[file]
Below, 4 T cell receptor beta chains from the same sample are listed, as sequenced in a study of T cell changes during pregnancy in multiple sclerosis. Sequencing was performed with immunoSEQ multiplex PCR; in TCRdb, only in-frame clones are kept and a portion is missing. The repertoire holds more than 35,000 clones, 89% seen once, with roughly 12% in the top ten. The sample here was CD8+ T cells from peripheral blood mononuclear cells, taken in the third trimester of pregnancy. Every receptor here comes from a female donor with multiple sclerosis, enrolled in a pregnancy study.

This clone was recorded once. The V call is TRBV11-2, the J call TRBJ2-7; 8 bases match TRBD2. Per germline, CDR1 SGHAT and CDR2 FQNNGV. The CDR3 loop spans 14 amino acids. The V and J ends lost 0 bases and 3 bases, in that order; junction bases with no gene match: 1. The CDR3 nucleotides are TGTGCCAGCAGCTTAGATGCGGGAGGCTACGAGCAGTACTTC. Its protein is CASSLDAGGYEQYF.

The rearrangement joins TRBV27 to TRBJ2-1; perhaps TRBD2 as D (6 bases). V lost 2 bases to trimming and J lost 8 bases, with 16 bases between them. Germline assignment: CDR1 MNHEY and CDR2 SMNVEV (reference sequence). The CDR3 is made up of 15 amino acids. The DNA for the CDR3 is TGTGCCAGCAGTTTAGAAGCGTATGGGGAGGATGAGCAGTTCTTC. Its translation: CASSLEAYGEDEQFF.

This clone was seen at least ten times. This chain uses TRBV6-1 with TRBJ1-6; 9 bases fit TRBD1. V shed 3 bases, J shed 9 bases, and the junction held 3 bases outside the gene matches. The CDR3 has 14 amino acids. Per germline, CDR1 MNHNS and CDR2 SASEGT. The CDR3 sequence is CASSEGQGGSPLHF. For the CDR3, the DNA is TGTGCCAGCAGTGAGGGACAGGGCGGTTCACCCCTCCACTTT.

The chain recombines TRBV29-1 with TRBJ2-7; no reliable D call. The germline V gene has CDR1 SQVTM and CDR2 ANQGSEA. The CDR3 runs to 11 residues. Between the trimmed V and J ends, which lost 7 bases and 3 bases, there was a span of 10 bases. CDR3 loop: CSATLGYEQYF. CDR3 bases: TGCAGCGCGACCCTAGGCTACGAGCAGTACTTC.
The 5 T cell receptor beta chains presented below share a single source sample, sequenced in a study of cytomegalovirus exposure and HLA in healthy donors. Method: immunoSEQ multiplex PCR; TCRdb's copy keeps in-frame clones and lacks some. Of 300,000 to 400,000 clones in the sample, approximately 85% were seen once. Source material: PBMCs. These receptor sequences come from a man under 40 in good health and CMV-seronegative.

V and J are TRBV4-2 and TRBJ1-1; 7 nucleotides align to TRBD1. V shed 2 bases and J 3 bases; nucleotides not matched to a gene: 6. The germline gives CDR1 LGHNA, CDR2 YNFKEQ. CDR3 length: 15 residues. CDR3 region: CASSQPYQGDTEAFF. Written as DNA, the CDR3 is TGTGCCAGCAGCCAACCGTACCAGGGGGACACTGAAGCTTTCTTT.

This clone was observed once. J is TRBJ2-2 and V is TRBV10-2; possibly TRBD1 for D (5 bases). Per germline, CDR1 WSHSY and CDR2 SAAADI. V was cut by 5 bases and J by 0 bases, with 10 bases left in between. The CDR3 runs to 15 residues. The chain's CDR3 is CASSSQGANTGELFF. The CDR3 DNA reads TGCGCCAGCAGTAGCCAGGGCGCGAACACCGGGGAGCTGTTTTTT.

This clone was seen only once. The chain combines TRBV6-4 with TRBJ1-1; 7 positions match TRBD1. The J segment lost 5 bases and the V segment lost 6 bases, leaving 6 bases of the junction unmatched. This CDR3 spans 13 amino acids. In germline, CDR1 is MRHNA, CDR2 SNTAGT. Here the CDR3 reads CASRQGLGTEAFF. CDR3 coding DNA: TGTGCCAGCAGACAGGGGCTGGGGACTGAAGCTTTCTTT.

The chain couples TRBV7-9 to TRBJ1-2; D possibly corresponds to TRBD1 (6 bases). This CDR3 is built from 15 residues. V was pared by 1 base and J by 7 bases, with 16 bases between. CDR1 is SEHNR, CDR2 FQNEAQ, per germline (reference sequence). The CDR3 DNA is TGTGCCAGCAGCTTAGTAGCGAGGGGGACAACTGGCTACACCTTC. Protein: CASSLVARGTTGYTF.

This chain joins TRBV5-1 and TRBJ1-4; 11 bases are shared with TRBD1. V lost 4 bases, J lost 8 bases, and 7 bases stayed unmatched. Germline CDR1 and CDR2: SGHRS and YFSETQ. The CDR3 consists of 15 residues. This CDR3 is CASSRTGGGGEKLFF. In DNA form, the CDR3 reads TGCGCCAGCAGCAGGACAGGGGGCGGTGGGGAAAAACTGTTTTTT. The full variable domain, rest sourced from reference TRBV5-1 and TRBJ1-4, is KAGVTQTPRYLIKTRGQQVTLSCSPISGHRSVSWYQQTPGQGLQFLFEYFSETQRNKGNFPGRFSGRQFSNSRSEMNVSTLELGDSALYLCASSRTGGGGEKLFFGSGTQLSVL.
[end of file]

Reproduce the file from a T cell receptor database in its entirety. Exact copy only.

Below, 4 T cell receptor beta chains from the same sample are listed, as sequenced in a study of T cell changes during pregnancy in multiple sclerosis. Sequencing was performed with immunoSEQ multiplex PCR; in TCRdb, only in-frame clones are kept and a portion is missing. The repertoire holds more than 35,000 clones, 89% seen once, with roughly 12% in the top ten. The sample here was CD8+ T cells from peripheral blood mononuclear cells, taken in the third trimester of pregnancy. Every receptor here comes from a female donor with multiple sclerosis, enrolled in a pregnancy study.

This clone was recorded once. The V call is TRBV11-2, the J call TRBJ2-7; 8 bases match TRBD2. Per germline, CDR1 SGHAT and CDR2 FQNNGV. The CDR3 loop spans 14 amino acids. The V and J ends lost 0 bases and 3 bases, in that order; junction bases with no gene match: 1. The CDR3 nucleotides are TGTGCCAGCAGCTTAGATGCGGGAGGCTACGAGCAGTACTTC. Its protein is CASSLDAGGYEQYF.

The rearrangement joins TRBV27 to TRBJ2-1; perhaps TRBD2 as D (6 bases). V lost 2 bases to trimming and J lost 8 bases, with 16 bases between them. Germline assignment: CDR1 MNHEY and CDR2 SMNVEV (reference sequence). The CDR3 is made up of 15 amino acids. The DNA for the CDR3 is TGTGCCAGCAGTTTAGAAGCGTATGGGGAGGATGAGCAGTTCTTC. Its translation: CASSLEAYGEDEQFF.

This clone was seen at least ten times. This chain uses TRBV6-1 with TRBJ1-6; 9 bases fit TRBD1. V shed 3 bases, J shed 9 bases, and the junction held 3 bases outside the gene matches. The CDR3 has 14 amino acids. Per germline, CDR1 MNHNS and CDR2 SASEGT. The CDR3 sequence is CASSEGQGGSPLHF. For the CDR3, the DNA is TGTGCCAGCAGTGAGGGACAGGGCGGTTCACCCCTCCACTTT.

The chain recombines TRBV29-1 with TRBJ2-7; no reliable D call. The germline V gene has CDR1 SQVTM and CDR2 ANQGSEA. The CDR3 runs to 11 residues. Between the trimmed V and J ends, which lost 7 bases and 3 bases, there was a span of 10 bases. CDR3 loop: CSATLGYEQYF. CDR3 bases: TGCAGCGCGACCCTAGGCTACGAGCAGTACTTC.
The 5 T cell receptor beta chains presented below share a single source sample, sequenced in a study of cytomegalovirus exposure and HLA in healthy donors. Method: immunoSEQ multiplex PCR; TCRdb's copy keeps in-frame clones and lacks some. Of 300,000 to 400,000 clones in the sample, approximately 85% were seen once. Source material: PBMCs. These receptor sequences come from a man under 40 in good health and CMV-seronegative.

V and J are TRBV4-2 and TRBJ1-1; 7 nucleotides align to TRBD1. V shed 2 bases and J 3 bases; nucleotides not matched to a gene: 6. The germline gives CDR1 LGHNA, CDR2 YNFKEQ. CDR3 length: 15 residues. CDR3 region: CASSQPYQGDTEAFF. Written as DNA, the CDR3 is TGTGCCAGCAGCCAACCGTACCAGGGGGACACTGAAGCTTTCTTT.

This clone was observed once. J is TRBJ2-2 and V is TRBV10-2; possibly TRBD1 for D (5 bases). Per germline, CDR1 WSHSY and CDR2 SAAADI. V was cut by 5 bases and J by 0 bases, with 10 bases left in between. The CDR3 runs to 15 residues. The chain's CDR3 is CASSSQGANTGELFF. The CDR3 DNA reads TGCGCCAGCAGTAGCCAGGGCGCGAACACCGGGGAGCTGTTTTTT.

This clone was seen only once. The chain combines TRBV6-4 with TRBJ1-1; 7 positions match TRBD1. The J segment lost 5 bases and the V segment lost 6 bases, leaving 6 bases of the junction unmatched. This CDR3 spans 13 amino acids. In germline, CDR1 is MRHNA, CDR2 SNTAGT. Here the CDR3 reads CASRQGLGTEAFF. CDR3 coding DNA: TGTGCCAGCAGACAGGGGCTGGGGACTGAAGCTTTCTTT.

The chain couples TRBV7-9 to TRBJ1-2; D possibly corresponds to TRBD1 (6 bases). This CDR3 is built from 15 residues. V was pared by 1 base and J by 7 bases, with 16 bases between. CDR1 is SEHNR, CDR2 FQNEAQ, per germline (reference sequence). The CDR3 DNA is TGTGCCAGCAGCTTAGTAGCGAGGGGGACAACTGGCTACACCTTC. Protein: CASSLVARGTTGYTF.

This chain joins TRBV5-1 and TRBJ1-4; 11 bases are shared with TRBD1. V lost 4 bases, J lost 8 bases, and 7 bases stayed unmatched. Germline CDR1 and CDR2: SGHRS and YFSETQ. The CDR3 consists of 15 residues. This CDR3 is CASSRTGGGGEKLFF. In DNA form, the CDR3 reads TGCGCCAGCAGCAGGACAGGGGGCGGTGGGGAAAAACTGTTTTTT. The full variable domain, rest sourced from reference TRBV5-1 and TRBJ1-4, is KAGVTQTPRYLIKTRGQQVTLSCSPISGHRSVSWYQQTPGQGLQFLFEYFSETQRNKGNFPGRFSGRQFSNSRSEMNVSTLELGDSALYLCASSRTGGGGEKLFFGSGTQLSVL.